(22:04) Dr. Doreen Downing:

So again, with that be Kristen, K-R-I-S-T-E-N and Harcourt, H-A-R-C-O-U-R-T. Do you have a website then that would be, what, what is your…?

(22:17) Kristen Harcourt:

Yes, you spelled it out perfectly! It’s KristinHarcourt.com so not too hard to find.

(22:20) Dr. Doreen Downing:

Wonderful. Well, what’s a last word to us today?

(22:22) Kristen Harcourt:

You know, what’s showing up for me right now, and especially I’ve noticed this in the pandemic over the last, my gosh, almost getting to a year and a half now. I just encourage everyone to have some self-compassion and grace. Because I see leader after leader being super super hard on themselves. So, I encourage you to speak to yourself the way that you would speak to other people that you love.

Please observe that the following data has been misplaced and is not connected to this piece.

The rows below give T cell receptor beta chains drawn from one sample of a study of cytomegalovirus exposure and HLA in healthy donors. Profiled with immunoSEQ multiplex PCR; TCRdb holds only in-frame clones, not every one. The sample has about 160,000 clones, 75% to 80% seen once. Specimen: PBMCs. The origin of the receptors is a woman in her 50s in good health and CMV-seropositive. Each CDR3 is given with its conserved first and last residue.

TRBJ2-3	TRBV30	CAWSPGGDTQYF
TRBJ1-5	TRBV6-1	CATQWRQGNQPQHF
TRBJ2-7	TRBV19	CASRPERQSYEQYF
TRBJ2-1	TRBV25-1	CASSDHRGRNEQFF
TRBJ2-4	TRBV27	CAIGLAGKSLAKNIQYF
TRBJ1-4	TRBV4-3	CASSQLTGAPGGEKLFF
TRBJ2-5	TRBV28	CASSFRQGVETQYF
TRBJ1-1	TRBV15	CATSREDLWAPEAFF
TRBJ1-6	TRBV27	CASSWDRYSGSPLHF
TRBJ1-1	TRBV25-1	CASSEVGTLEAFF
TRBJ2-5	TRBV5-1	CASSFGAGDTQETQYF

(22:50) Dr. Doreen Downing:

Hmm, that’s beautiful. Yeah. Grace under pressure. Yeah, thank you very much, Kristen.

(22:57) Kristen Harcourt:

Thank you, Doreen.

Also listen on…

7 STEP GUIDE TO FEARLESS SPEAKINGPodcast host, Dr. Doreen Downing, helps people find their voice so they can overcome anxiety, be confident, and speak without fear.

Get started now on your journey to your authentic voice by downloading my Free 7 Step Guide to Fearless Speakingdoreen7steps.com.

7 STEP GUIDE TO FEARLESS SPEAKINGPodcast host, Dr. Doreen Downing, helps people find their voice so they can overcome anxiety, be confident, and speak without fear.

Get started now on your journey to your authentic voice by downloading my Free 7 Step Guide to Fearless Speakingdoreen7steps.com.